Springtime is just around the corner, and for anyone who suffers from asthma, the arrival of warmer weather can bring a host of symptoms and challenges. From sneezing and wheezing to chest tightness and difficulty breathing, spring asthma can get in the way of enjoying the season.
You may be wondering if your symptoms are caused by allergies or asthma, or if allergies are actually leading to asthma. We’ll explore the answer to these questions and give you the information you need to start alleviating your symptoms.
Can Spring Allergies Cause Asthma?
It is possible for both allergies and asthma to happen at the same time, and in many cases, allergies can trigger symptoms of asthma. However, it’s important to note that not everyone who suffers from spring allergies will experience asthma, and not all asthma cases are linked to allergies.
If you’re someone who deals with allergies (no matter what the season), your immune system responds to an allergen as if it's an unwanted trespasser. In order to fight the invader off, your immune system produces an antibody known as immunoglobulin E or IgE.
It’s the combination of IgE and the allergen that lead to the creation of histamine — a substance designed to protect the body. Histamine is what results in common allergy symptoms like itchy eyes, runny nose, sore throat, itchy skin, etc. It can also bring on asthma symptoms such as coughing, wheezing, and difficulty breathing.
What Is Seasonal Asthma?
Seasonal asthma refers to asthma symptoms that occur during certain times of the year, usually in response to seasonal allergens such as pollen from trees, grass, or weeds.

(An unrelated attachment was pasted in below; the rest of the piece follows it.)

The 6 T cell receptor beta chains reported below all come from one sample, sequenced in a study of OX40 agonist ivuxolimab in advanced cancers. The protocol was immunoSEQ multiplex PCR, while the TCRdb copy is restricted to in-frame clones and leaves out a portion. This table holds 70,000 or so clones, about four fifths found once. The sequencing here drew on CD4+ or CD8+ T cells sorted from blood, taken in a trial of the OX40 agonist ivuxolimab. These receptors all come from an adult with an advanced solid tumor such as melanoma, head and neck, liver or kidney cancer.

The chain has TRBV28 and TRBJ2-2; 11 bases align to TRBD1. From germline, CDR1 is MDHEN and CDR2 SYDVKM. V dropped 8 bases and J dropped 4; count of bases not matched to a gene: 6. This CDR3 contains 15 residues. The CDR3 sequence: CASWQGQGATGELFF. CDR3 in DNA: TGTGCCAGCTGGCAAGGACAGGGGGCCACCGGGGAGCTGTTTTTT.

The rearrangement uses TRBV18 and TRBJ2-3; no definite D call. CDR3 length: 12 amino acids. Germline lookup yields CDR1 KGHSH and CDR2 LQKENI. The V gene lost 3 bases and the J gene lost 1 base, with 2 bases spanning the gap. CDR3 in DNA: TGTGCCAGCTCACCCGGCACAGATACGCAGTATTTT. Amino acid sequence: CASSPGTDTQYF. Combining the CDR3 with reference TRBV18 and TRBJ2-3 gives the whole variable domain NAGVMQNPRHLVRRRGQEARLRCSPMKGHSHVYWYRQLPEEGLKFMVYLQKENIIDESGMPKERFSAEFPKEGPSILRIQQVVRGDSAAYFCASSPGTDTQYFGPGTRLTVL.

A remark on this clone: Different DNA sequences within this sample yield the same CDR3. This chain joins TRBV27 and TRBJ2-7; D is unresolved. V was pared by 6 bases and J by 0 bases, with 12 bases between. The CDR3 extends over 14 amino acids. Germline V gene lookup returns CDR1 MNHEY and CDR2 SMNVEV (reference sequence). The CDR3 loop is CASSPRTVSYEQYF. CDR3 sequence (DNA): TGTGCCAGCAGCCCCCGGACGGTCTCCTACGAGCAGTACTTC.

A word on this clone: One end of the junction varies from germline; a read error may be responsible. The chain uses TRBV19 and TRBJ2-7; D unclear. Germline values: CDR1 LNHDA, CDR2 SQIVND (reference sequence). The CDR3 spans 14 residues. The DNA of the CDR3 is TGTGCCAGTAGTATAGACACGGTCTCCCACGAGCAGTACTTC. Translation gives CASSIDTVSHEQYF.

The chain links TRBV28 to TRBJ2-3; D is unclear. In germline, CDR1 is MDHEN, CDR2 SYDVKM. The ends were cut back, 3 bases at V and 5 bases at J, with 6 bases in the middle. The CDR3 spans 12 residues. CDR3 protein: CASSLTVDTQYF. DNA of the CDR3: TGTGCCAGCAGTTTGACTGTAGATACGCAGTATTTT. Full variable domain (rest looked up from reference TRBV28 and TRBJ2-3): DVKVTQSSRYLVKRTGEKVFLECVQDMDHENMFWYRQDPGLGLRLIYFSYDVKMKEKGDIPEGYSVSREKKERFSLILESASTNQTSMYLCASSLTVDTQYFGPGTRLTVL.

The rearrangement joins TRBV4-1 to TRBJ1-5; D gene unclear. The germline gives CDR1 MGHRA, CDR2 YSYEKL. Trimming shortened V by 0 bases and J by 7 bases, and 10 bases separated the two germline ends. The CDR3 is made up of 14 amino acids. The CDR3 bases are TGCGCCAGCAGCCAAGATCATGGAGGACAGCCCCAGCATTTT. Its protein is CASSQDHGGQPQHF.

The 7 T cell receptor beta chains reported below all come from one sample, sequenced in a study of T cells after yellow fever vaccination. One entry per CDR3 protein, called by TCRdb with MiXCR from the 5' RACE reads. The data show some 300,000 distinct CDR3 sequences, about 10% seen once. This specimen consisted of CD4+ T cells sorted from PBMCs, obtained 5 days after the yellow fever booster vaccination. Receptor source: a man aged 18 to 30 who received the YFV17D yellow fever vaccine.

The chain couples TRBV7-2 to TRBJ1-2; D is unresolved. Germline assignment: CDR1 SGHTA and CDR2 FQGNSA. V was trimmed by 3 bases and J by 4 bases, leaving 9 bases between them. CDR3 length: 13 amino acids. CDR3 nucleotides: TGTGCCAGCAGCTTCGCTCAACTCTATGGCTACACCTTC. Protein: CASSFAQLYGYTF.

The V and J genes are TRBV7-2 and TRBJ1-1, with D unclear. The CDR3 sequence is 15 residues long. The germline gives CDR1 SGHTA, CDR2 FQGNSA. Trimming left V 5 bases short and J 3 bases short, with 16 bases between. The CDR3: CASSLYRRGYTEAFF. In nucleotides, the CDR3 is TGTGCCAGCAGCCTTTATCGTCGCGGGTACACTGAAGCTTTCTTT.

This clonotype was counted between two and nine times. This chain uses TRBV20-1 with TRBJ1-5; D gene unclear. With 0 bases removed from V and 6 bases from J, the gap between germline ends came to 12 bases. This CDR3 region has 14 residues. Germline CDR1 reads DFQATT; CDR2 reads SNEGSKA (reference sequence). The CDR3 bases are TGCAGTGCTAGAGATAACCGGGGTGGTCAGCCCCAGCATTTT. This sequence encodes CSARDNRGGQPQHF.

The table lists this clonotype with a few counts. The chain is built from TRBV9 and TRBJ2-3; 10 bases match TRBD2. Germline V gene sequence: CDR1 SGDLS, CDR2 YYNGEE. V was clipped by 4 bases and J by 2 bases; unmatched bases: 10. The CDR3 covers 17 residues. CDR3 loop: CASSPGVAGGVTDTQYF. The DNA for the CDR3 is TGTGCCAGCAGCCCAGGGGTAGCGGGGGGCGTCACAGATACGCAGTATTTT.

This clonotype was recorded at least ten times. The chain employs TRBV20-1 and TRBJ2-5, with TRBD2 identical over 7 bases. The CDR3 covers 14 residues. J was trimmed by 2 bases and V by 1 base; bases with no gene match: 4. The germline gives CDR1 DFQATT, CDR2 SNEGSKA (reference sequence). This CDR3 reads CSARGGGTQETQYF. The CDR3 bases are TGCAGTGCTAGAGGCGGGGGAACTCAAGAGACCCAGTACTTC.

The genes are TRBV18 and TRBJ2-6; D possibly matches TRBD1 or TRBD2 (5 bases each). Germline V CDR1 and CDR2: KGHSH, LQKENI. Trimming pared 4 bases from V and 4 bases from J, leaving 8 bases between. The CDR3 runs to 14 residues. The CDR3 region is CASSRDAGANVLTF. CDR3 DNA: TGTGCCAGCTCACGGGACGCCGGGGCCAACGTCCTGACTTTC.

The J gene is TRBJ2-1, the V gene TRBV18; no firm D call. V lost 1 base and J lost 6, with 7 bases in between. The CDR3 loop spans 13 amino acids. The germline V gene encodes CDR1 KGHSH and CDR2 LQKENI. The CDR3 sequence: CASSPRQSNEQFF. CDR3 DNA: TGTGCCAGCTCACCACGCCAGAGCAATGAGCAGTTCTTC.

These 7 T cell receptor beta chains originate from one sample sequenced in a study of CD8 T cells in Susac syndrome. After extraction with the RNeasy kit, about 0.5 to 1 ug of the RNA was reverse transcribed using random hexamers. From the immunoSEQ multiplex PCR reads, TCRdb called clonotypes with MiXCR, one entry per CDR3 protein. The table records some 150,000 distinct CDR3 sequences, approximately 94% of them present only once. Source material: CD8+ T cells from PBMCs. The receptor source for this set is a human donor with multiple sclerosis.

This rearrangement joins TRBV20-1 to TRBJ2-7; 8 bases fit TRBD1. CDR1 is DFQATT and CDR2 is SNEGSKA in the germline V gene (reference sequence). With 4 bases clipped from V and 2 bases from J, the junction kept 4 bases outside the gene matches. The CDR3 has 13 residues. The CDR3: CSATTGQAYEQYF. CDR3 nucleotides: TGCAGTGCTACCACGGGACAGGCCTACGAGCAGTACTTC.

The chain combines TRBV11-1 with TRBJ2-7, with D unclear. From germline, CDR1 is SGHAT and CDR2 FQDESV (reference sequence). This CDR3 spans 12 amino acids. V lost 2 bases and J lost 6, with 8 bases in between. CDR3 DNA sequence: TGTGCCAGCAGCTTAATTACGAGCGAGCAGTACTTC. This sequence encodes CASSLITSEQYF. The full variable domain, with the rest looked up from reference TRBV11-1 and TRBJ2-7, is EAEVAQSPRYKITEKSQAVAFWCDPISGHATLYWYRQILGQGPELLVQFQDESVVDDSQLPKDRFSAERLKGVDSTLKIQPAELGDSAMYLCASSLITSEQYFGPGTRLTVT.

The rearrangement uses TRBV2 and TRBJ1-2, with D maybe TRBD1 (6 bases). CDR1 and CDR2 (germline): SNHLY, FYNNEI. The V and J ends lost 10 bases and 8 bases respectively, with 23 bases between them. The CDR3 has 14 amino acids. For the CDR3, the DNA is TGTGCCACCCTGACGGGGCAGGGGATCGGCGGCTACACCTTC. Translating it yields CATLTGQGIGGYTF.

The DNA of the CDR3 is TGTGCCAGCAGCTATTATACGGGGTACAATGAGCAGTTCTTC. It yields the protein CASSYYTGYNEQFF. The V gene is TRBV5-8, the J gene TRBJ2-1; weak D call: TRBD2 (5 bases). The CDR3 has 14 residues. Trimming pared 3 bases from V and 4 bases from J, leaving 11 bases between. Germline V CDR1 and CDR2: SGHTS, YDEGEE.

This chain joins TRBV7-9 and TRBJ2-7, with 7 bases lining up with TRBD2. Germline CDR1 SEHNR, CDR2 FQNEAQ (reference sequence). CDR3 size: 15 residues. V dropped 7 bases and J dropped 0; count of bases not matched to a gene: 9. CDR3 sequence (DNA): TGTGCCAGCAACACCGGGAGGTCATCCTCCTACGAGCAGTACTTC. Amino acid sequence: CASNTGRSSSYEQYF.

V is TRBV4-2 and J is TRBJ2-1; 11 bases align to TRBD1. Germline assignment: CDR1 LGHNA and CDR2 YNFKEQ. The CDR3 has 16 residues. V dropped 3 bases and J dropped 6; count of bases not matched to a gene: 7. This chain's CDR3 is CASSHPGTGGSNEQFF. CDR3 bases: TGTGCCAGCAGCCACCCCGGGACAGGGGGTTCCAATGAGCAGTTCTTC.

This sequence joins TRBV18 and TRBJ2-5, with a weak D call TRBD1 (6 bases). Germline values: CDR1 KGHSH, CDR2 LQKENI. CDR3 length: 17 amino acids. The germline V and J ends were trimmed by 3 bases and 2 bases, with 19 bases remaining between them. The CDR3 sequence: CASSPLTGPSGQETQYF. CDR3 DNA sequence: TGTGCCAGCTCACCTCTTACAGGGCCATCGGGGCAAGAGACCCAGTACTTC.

People with seasonal asthma may experience symptoms such as coughing, wheezing, shortness of breath, and chest tightness when exposed to these allergens. These symptoms can be more severe during certain seasons, such as spring or fall when the levels of allergens in the air are highest.
It's important for individuals with seasonal asthma to work with their healthcare provider to develop a management plan, which may include avoiding known triggers, taking preventive medications, and carrying quick-relief inhalers for sudden symptoms.
At CareNow®, we have more than 175 locations throughout the US, and our qualified medical providers are available after hours and on the weekend, so you can get seen where and when it’s most convenient for you.
Is Asthma Worse in the Spring?
If you’re someone who suffers from asthma, you may notice your symptoms get worse during the spring months. This is typically a result of poor air quality paired with pollen and grass.
With nicer weather, many people also spend more time outdoors during the spring months as well, which can cause a flare-up of asthma symptoms. Fortunately, with the right asthma treatment plan in place, you can alleviate your symptoms and enjoy the beautiful spring months.
Can Allergies Make Asthma Worse?
Long story short, yes, allergies can worsen the effects of asthma. If you suffer from asthma, you should work with a medical provider or allergist to determine what’s causing the issues for you.